The Garden of Eden, also called the Terrestrial Paradise, or simply Paradise, is the biblical “Garden of God” described in the Book of Genesis and the Book of Ezekiel. Genesis 13:10 refers to the “garden of God”, and the “trees of the garden” are mentioned in Ezekiel 31:9.
The beautiful garden containing the tree of life, where God intended Adam and Eve to live in peaceful and contented innocence, effortlessly reaping the fruits of the Earth. The garden also contained the tree of knowledge of good and evil, from which Adam and Eve were forbidden to eat.
The Garden in Eden was, therefore, like heaven on earth. Although sin didn’t yet exist on the earth when God originally created the Garden in Eden, it was God’s revelation of his beauty, perfection, peace — and really every aspect of his wonderful nature — to mankind.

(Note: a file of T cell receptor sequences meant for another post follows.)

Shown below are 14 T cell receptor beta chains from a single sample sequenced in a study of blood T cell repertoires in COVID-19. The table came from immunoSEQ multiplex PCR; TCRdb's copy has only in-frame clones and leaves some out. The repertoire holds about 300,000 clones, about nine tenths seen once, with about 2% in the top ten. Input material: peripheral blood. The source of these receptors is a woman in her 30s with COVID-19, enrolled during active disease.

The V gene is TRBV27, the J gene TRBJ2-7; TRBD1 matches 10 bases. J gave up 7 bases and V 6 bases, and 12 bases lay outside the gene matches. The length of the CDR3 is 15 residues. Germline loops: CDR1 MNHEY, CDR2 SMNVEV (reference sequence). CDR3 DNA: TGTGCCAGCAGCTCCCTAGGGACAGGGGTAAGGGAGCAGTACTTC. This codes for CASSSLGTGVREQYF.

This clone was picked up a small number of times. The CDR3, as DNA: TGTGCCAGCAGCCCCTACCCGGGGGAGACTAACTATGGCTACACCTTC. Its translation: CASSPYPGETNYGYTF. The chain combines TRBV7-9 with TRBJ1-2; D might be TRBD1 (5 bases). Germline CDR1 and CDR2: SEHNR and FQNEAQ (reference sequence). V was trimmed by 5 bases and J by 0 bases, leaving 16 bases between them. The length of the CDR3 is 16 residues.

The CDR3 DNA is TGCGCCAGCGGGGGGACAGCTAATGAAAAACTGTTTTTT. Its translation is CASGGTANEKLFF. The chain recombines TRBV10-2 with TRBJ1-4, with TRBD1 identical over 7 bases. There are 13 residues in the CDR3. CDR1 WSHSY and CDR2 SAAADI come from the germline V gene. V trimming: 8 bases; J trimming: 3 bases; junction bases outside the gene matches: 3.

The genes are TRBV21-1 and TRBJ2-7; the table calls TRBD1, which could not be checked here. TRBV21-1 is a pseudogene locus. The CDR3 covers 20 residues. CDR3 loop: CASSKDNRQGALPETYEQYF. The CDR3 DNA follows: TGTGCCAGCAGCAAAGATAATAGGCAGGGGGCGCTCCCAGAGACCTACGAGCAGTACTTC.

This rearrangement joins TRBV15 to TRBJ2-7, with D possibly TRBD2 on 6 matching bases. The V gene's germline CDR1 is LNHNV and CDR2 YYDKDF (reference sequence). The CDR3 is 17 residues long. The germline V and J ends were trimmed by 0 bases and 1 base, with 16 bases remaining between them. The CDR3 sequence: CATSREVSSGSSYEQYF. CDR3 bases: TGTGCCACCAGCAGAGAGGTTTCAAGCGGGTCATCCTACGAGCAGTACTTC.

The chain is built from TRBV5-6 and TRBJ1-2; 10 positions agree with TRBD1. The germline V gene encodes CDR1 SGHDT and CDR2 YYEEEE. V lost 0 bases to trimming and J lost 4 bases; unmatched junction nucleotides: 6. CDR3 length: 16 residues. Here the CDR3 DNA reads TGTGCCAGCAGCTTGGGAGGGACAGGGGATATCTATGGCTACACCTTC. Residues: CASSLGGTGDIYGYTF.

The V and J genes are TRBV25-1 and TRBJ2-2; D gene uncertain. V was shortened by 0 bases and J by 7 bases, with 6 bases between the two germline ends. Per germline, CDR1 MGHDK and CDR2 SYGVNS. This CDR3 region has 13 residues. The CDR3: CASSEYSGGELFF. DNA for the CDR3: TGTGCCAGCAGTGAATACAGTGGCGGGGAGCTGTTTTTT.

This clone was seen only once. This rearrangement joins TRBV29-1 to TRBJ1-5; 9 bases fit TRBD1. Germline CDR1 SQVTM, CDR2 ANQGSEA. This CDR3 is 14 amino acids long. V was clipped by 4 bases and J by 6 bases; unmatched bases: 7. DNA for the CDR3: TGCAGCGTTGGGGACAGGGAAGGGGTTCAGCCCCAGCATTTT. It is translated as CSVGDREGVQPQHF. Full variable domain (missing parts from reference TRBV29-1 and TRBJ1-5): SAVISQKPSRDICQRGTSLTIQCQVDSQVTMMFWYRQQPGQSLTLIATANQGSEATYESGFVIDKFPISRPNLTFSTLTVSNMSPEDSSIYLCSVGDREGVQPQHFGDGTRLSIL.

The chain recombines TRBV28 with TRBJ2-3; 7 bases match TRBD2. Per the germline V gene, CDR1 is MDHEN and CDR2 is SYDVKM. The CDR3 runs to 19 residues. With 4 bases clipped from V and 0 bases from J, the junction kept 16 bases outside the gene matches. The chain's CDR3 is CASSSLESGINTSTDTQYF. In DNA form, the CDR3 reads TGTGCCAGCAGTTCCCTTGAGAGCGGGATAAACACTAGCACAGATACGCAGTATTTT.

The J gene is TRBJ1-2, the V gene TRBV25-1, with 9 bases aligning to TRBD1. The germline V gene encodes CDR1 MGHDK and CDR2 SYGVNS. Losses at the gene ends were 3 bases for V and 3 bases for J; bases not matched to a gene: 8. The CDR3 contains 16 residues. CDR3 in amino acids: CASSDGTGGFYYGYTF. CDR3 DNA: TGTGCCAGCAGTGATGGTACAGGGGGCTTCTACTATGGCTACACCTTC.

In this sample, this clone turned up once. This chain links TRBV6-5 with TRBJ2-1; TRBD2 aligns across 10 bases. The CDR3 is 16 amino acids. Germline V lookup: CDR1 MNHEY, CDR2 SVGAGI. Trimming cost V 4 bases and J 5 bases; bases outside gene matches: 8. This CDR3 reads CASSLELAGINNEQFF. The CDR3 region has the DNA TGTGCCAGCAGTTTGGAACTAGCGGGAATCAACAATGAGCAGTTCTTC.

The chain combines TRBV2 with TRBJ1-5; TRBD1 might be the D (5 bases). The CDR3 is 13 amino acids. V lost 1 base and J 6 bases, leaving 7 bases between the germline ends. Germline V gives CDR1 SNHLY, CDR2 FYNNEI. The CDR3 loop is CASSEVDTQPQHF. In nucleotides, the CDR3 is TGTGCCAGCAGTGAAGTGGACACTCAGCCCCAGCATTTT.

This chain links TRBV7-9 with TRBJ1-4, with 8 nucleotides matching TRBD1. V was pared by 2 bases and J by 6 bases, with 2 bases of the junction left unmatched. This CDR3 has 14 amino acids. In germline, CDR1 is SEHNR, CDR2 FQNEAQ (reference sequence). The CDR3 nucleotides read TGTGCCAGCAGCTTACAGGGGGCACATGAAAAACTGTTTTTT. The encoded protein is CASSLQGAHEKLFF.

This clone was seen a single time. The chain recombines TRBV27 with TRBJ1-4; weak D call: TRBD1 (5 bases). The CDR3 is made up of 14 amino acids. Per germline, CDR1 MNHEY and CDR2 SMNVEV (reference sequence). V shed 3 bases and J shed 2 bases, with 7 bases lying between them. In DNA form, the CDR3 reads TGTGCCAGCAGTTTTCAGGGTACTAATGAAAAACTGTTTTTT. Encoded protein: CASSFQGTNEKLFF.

Some claim that the name “Eden” derives from the Akkadian term edinu, which means ‘plain’. In the biblical tradition, the garden is often alluded to by the biblical authors as a luxuriant place, which is why it is sometimes called the “Garden of God.” However, it is the biblical definition of the garden that is our concern here. Adam was the first man created by God in his image. After God saw the loneliness of Adam as “not good,” God caused a deep sleep on Adam and created Eve (the first woman) out of Adam’s rib as his helper (Genesis 2:20-23). To properly understand what the garden is to the narrator of Genesis, it is important to discern its location, the characters playing roles in it and what took place in it. All these contribute to our understanding of the biblical definition of the “Garden of Eden.”